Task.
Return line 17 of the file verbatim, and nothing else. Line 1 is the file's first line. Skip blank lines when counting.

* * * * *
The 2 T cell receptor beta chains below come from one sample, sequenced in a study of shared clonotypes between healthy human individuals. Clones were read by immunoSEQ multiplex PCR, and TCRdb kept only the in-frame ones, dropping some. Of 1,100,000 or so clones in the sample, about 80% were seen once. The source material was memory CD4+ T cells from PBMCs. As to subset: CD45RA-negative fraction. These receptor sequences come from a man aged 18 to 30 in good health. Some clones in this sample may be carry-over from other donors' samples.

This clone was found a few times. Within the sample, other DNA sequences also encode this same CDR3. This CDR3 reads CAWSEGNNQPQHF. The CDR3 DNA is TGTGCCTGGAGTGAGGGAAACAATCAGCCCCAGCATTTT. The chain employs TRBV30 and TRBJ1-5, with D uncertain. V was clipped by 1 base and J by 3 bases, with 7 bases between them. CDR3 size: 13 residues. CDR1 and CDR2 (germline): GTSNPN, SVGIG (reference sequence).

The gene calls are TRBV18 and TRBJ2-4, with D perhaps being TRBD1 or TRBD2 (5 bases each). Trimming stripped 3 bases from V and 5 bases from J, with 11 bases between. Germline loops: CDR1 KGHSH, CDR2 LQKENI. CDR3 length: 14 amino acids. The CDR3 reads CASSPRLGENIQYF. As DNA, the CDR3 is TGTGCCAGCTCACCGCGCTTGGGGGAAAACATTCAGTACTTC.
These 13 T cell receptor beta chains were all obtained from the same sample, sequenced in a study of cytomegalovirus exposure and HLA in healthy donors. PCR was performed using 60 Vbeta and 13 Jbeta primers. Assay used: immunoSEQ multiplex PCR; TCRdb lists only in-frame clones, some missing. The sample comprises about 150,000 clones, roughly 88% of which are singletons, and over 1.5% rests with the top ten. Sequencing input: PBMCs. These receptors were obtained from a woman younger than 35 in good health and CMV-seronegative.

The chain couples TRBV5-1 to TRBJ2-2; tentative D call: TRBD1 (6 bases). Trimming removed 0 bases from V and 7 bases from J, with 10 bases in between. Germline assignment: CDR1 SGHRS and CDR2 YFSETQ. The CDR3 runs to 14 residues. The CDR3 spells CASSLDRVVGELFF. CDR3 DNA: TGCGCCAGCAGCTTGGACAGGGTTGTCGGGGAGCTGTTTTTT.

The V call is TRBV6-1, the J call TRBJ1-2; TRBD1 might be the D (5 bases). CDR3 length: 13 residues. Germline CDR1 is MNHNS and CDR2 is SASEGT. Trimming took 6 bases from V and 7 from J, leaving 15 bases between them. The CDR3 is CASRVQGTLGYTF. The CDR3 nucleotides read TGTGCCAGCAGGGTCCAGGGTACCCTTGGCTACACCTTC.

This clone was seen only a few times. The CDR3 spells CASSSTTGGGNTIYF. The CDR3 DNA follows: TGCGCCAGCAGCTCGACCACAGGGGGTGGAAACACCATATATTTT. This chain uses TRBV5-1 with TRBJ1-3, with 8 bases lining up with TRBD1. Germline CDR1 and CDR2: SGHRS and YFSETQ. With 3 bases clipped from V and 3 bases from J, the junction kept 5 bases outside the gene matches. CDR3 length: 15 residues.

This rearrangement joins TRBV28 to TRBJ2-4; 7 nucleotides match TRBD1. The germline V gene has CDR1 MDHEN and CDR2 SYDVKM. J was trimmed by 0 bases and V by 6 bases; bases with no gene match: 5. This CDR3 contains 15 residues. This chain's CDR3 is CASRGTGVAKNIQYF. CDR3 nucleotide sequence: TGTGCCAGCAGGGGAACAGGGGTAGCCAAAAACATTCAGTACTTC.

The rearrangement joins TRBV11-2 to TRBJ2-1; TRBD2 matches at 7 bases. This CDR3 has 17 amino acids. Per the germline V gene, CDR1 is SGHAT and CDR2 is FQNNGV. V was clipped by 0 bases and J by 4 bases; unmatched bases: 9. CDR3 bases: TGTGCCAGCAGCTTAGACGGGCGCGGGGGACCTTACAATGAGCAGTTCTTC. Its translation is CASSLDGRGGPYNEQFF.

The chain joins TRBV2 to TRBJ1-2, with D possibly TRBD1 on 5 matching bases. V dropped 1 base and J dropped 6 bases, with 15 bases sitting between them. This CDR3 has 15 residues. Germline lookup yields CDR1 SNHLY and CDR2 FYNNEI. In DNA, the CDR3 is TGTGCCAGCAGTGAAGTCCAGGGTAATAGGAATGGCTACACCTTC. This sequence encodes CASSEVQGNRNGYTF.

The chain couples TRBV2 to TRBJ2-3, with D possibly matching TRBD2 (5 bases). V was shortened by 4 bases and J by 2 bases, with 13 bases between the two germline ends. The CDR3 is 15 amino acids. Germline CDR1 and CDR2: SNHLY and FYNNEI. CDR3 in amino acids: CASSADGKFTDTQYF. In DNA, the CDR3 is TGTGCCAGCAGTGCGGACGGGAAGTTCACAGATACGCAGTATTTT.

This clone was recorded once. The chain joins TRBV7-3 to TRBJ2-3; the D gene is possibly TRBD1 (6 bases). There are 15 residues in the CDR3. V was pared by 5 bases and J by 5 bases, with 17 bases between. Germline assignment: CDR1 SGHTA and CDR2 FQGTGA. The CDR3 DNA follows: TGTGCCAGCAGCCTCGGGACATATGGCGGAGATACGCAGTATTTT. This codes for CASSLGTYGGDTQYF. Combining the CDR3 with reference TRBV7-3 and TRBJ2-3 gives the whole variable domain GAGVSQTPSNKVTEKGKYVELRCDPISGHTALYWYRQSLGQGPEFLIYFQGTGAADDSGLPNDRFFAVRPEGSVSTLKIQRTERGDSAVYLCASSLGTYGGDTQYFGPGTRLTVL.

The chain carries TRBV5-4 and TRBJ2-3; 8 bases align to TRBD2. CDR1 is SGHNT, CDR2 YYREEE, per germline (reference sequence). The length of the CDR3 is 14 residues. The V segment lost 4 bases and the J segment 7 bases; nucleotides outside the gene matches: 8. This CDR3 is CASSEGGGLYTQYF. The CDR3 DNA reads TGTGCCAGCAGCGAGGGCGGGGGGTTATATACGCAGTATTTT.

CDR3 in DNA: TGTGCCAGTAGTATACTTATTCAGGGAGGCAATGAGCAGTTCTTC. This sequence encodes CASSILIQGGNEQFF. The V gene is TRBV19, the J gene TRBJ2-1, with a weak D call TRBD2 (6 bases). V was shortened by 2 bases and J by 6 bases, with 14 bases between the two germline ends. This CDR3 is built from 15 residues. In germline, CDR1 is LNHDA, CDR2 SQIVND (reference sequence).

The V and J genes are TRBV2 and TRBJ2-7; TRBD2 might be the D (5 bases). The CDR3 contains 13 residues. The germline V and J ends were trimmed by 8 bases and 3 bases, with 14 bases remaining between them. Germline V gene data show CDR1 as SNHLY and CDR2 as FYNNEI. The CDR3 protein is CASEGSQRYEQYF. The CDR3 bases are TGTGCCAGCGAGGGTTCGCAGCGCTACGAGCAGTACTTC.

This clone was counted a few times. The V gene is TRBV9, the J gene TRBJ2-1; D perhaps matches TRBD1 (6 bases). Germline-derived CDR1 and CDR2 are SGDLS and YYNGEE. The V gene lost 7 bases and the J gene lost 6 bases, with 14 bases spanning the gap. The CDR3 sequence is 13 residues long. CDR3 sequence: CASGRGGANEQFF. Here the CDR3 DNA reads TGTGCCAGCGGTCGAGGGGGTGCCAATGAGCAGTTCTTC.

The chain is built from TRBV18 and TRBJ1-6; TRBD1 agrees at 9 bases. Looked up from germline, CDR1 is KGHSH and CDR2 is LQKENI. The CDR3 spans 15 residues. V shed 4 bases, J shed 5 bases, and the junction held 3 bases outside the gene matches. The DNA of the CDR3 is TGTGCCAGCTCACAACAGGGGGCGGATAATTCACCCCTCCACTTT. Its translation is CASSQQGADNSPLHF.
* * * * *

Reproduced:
The chain is built from TRBV18 and TRBJ1-6; TRBD1 agrees at 9 bases. Looked up from germline, CDR1 is KGHSH and CDR2 is LQKENI. The CDR3 spans 15 residues. V shed 4 bases, J shed 5 bases, and the junction held 3 bases outside the gene matches. The DNA of the CDR3 is TGTGCCAGCTCACAACAGGGGGCGGATAATTCACCCCTCCACTTT. Its translation is CASSQQGADNSPLHF.